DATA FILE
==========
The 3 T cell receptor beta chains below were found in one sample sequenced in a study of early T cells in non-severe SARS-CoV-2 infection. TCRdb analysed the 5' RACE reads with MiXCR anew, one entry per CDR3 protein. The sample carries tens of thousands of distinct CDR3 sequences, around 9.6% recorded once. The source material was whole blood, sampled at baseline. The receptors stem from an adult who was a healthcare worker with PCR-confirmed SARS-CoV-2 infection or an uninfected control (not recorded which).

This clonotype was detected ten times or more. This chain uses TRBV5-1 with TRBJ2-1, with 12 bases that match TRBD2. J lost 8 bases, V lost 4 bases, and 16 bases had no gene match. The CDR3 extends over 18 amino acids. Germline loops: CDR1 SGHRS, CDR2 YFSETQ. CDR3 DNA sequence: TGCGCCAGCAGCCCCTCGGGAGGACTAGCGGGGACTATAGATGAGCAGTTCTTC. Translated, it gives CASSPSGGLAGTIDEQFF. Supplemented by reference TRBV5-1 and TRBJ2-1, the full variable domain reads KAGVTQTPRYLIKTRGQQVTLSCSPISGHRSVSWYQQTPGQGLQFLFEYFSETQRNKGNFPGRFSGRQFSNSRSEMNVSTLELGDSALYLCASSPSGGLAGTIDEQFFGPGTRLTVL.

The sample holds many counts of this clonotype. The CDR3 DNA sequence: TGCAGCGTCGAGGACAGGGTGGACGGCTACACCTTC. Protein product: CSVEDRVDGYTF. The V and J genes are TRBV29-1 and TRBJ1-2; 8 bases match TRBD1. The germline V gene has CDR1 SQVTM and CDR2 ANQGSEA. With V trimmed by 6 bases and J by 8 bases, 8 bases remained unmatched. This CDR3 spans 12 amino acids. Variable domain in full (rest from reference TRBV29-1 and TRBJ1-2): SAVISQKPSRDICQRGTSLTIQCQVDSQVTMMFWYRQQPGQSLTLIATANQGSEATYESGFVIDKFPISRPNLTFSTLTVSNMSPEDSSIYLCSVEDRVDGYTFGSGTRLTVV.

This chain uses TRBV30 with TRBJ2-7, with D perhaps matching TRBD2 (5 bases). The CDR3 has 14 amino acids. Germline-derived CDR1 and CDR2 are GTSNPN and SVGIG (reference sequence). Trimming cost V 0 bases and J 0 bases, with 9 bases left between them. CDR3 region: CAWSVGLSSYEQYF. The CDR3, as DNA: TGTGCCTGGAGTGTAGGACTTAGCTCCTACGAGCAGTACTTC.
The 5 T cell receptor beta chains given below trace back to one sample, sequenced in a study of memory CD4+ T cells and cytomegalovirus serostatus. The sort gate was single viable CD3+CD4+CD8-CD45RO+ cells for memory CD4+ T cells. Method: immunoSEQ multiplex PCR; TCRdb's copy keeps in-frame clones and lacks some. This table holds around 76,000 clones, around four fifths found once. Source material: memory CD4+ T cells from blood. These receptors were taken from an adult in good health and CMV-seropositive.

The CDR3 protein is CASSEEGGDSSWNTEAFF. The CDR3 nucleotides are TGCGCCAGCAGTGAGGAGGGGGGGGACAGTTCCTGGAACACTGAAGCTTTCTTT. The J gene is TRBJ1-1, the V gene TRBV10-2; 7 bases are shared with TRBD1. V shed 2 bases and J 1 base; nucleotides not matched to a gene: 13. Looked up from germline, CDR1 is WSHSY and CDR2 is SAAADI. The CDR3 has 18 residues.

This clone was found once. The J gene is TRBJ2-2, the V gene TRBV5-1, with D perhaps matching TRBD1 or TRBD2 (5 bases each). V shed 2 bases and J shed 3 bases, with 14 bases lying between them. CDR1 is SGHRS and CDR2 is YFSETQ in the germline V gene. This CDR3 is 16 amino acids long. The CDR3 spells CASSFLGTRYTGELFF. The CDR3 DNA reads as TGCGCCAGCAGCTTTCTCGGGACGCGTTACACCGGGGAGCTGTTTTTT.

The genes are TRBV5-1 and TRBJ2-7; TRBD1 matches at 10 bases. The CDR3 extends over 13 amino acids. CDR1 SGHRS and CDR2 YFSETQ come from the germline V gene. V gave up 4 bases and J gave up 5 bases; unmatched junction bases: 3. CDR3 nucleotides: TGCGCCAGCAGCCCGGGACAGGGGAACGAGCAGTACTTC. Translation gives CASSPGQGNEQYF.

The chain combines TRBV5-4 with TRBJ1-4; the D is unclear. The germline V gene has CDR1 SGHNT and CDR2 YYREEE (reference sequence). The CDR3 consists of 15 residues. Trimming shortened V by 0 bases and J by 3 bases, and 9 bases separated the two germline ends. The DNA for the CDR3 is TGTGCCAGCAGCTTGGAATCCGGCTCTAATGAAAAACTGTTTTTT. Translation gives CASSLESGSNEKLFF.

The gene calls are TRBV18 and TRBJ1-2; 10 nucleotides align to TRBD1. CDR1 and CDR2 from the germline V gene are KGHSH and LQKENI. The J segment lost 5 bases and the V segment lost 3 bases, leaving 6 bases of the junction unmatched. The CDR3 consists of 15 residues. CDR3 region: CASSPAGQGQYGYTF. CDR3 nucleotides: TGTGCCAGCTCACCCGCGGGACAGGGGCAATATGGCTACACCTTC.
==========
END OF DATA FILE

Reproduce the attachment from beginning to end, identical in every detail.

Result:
The 3 T cell receptor beta chains below were found in one sample sequenced in a study of early T cells in non-severe SARS-CoV-2 infection. TCRdb analysed the 5' RACE reads with MiXCR anew, one entry per CDR3 protein. The sample carries tens of thousands of distinct CDR3 sequences, around 9.6% recorded once. The source material was whole blood, sampled at baseline. The receptors stem from an adult who was a healthcare worker with PCR-confirmed SARS-CoV-2 infection or an uninfected control (not recorded which).

This clonotype was detected ten times or more. This chain uses TRBV5-1 with TRBJ2-1, with 12 bases that match TRBD2. J lost 8 bases, V lost 4 bases, and 16 bases had no gene match. The CDR3 extends over 18 amino acids. Germline loops: CDR1 SGHRS, CDR2 YFSETQ. CDR3 DNA sequence: TGCGCCAGCAGCCCCTCGGGAGGACTAGCGGGGACTATAGATGAGCAGTTCTTC. Translated, it gives CASSPSGGLAGTIDEQFF. Supplemented by reference TRBV5-1 and TRBJ2-1, the full variable domain reads KAGVTQTPRYLIKTRGQQVTLSCSPISGHRSVSWYQQTPGQGLQFLFEYFSETQRNKGNFPGRFSGRQFSNSRSEMNVSTLELGDSALYLCASSPSGGLAGTIDEQFFGPGTRLTVL.

The sample holds many counts of this clonotype. The CDR3 DNA sequence: TGCAGCGTCGAGGACAGGGTGGACGGCTACACCTTC. Protein product: CSVEDRVDGYTF. The V and J genes are TRBV29-1 and TRBJ1-2; 8 bases match TRBD1. The germline V gene has CDR1 SQVTM and CDR2 ANQGSEA. With V trimmed by 6 bases and J by 8 bases, 8 bases remained unmatched. This CDR3 spans 12 amino acids. Variable domain in full (rest from reference TRBV29-1 and TRBJ1-2): SAVISQKPSRDICQRGTSLTIQCQVDSQVTMMFWYRQQPGQSLTLIATANQGSEATYESGFVIDKFPISRPNLTFSTLTVSNMSPEDSSIYLCSVEDRVDGYTFGSGTRLTVV.

This chain uses TRBV30 with TRBJ2-7, with D perhaps matching TRBD2 (5 bases). The CDR3 has 14 amino acids. Germline-derived CDR1 and CDR2 are GTSNPN and SVGIG (reference sequence). Trimming cost V 0 bases and J 0 bases, with 9 bases left between them. CDR3 region: CAWSVGLSSYEQYF. The CDR3, as DNA: TGTGCCTGGAGTGTAGGACTTAGCTCCTACGAGCAGTACTTC.
The 5 T cell receptor beta chains given below trace back to one sample, sequenced in a study of memory CD4+ T cells and cytomegalovirus serostatus. The sort gate was single viable CD3+CD4+CD8-CD45RO+ cells for memory CD4+ T cells. Method: immunoSEQ multiplex PCR; TCRdb's copy keeps in-frame clones and lacks some. This table holds around 76,000 clones, around four fifths found once. Source material: memory CD4+ T cells from blood. These receptors were taken from an adult in good health and CMV-seropositive.

The CDR3 protein is CASSEEGGDSSWNTEAFF. The CDR3 nucleotides are TGCGCCAGCAGTGAGGAGGGGGGGGACAGTTCCTGGAACACTGAAGCTTTCTTT. The J gene is TRBJ1-1, the V gene TRBV10-2; 7 bases are shared with TRBD1. V shed 2 bases and J 1 base; nucleotides not matched to a gene: 13. Looked up from germline, CDR1 is WSHSY and CDR2 is SAAADI. The CDR3 has 18 residues.

This clone was found once. The J gene is TRBJ2-2, the V gene TRBV5-1, with D perhaps matching TRBD1 or TRBD2 (5 bases each). V shed 2 bases and J shed 3 bases, with 14 bases lying between them. CDR1 is SGHRS and CDR2 is YFSETQ in the germline V gene. This CDR3 is 16 amino acids long. The CDR3 spells CASSFLGTRYTGELFF. The CDR3 DNA reads as TGCGCCAGCAGCTTTCTCGGGACGCGTTACACCGGGGAGCTGTTTTTT.

The genes are TRBV5-1 and TRBJ2-7; TRBD1 matches at 10 bases. The CDR3 extends over 13 amino acids. CDR1 SGHRS and CDR2 YFSETQ come from the germline V gene. V gave up 4 bases and J gave up 5 bases; unmatched junction bases: 3. CDR3 nucleotides: TGCGCCAGCAGCCCGGGACAGGGGAACGAGCAGTACTTC. Translation gives CASSPGQGNEQYF.

The chain combines TRBV5-4 with TRBJ1-4; the D is unclear. The germline V gene has CDR1 SGHNT and CDR2 YYREEE (reference sequence). The CDR3 consists of 15 residues. Trimming shortened V by 0 bases and J by 3 bases, and 9 bases separated the two germline ends. The DNA for the CDR3 is TGTGCCAGCAGCTTGGAATCCGGCTCTAATGAAAAACTGTTTTTT. Translation gives CASSLESGSNEKLFF.

The gene calls are TRBV18 and TRBJ1-2; 10 nucleotides align to TRBD1. CDR1 and CDR2 from the germline V gene are KGHSH and LQKENI. The J segment lost 5 bases and the V segment lost 3 bases, leaving 6 bases of the junction unmatched. The CDR3 consists of 15 residues. CDR3 region: CASSPAGQGQYGYTF. CDR3 nucleotides: TGTGCCAGCTCACCCGCGGGACAGGGGCAATATGGCTACACCTTC.